Improving workplace health and safety with cobots

Universal Robots
By Peter Hern, Country Manager, Oceania, Universal Robots
Monday, 10 December, 2018



Improving workplace health and safety with cobots

Employees can be exposed to multiple occupational health and safety (OHS) hazards from heavy lifting, repetitive tasks and other manual handling tasks. While it is important for manufacturers to up their production capabilities and remain competitive, workplace safety for employees needs to be taken into consideration.

In Australia, time lost to health and safety incidents overall cost the economy over $61bn between 2012 and 2013. While the state of Australian workplace health and safety is improving, Safe Work Australia conducted a study which found a total of 5.6 serious incidents occur for every one million hours worked, leading to an average of 5.2 weeks of labour time being lost.

Workplace health and safety incidents not only have a detrimental impact on the economy and worker productivity, but also on employees’ overall health and wellbeing. It is vital that steps are taken towards improving workplace health and safety for Australians in today’s technological age. In terms of transforming working environments, collaborative robots (or cobots) are leading the charge of this shift by working in unison with humans.

The most frequent cause of injury is that of body stressing and this occurs 39.3% of the time, over 15% more than any other incidents in the workplace. Body stressing most commonly occurs through labour that is repetitive in nature, resulting in musculoskeletal injuries. It should come as no surprise that the manufacturing sector has some of the highest levels of workplace injury, coming in at the second most frequent of all industries, at 8.4 per million hours worked, or 15.5 per 1000 employees.

Manufacturers can improve workplace health and safety to a significant extent by automating work that is hazardous, dusty, dull and repetitive. Leading global management and consulting firm McKinsey & Company (McKinsey) discovered that 59% of the roles people perform in the manufacturing industry could be automated. This is where cobots come in.

Cobots are able to radically alter more traditional working environments by allowing humans to work closely alongside them. This in turn alleviates employees from the tasks that can most frequently cause injuries. The technology that characterises cobots has many in-built safety features, including fixed and adjustable force limits, as well as sensors and automatic stopping. Manufacturers can effectively reduce health and safety incidents, essentially saving time and money, by deploying cobots in a three-step process. This process involves organisations identifying hazardous jobs, completing thorough risk assessments and implementing control measures.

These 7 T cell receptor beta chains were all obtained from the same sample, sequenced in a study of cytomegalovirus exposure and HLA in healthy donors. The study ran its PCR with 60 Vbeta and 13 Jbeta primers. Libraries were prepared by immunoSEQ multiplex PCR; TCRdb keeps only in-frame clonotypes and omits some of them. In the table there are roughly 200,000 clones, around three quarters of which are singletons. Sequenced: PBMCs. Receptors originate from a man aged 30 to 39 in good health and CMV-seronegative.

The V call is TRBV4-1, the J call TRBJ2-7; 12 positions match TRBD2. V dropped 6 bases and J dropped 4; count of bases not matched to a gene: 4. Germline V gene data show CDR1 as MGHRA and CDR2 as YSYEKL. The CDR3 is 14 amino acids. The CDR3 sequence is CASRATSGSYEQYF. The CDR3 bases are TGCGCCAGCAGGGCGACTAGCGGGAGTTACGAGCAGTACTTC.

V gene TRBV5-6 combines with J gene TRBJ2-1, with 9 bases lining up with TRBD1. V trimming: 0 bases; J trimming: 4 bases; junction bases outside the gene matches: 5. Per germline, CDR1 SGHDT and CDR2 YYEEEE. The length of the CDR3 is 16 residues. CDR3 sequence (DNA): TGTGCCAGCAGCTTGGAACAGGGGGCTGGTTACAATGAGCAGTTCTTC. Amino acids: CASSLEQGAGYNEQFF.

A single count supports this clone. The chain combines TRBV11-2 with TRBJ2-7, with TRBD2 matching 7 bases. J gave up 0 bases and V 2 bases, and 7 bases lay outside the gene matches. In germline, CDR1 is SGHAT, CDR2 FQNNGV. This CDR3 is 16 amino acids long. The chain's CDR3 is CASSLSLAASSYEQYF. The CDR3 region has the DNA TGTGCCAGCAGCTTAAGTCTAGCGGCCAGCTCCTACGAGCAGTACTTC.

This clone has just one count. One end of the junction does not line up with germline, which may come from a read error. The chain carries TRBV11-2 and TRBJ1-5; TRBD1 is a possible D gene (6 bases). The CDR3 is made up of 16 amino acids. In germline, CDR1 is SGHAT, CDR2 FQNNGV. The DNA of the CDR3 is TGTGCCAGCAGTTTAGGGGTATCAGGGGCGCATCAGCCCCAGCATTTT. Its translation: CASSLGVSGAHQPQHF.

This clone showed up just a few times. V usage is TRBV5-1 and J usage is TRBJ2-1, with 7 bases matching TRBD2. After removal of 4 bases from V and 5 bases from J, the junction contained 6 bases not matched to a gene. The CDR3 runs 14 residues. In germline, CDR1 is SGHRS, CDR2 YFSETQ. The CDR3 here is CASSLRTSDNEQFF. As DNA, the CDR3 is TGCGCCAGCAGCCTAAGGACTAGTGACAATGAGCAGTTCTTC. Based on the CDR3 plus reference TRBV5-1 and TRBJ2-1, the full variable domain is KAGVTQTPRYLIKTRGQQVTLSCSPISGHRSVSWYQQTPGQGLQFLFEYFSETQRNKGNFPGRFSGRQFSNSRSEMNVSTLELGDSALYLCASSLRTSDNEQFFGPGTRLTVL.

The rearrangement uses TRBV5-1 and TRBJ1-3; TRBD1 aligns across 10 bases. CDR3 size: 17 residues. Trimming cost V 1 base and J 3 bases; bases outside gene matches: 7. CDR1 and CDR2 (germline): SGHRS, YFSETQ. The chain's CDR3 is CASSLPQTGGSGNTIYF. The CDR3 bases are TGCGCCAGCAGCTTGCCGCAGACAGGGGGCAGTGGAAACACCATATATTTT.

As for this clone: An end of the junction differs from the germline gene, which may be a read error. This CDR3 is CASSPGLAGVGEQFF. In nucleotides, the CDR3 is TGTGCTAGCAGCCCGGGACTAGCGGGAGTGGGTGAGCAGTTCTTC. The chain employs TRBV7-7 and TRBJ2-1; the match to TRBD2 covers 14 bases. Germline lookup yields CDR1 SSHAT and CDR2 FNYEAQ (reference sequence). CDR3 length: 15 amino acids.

ASSA ABLOY New Zealand, a global leader in door hardware solutions, is a prime example of a company that has used cobots to alleviate workers from repetitive work using this three-stage process, ultimately leading to improved workplace health and safety conditions.

Firstly, hazardous jobs were identified in its workplace, these being the onerous physical tasks of its production staff having to assemble locks and screw face plates. At the time, operational staff were rotated every two hours, due to the demands of repetitive wrist and shoulder movements.

Secondly, a thorough risk assessment was undertaken and the company concluded automating these processes would relieve its production staff. In contrast to traditional robotic solutions, the risk assessment revealed the cobots’ small and lightweight robotic arms would work safely alongside staff without the need for any safety barriers, creating a truly united human-cobot workforce. Knowing that employees can work in very close proximity to the cobots without safety guarding provides ASSA ABLOY NZ with peace of mind.

Lastly, the company implemented cobots, automating the final step on the lock bodies production line and relieving operators of work hazards. Staff reaction to the cobots has been extremely positive and they have upskilled as a result of cobot integration. New roles are being created for the team which are more focused on quality and process monitoring of material supply, compared to the role of a traditional assembly worker.

With productivity, competitiveness and sustainability being at the forefront of the manufacturing industries’ minds, cobots are a logical way for companies to revolutionise their production lines. By eliminating multiple OHS hazards from the workplace, not only do cobots enable greater safety for employees, but also increase productivity and provide economic value by alleviating cases of workplace injury, reducing loss of hours and revenue.

Image credit: ©stock.adobe.com/au/Sergey

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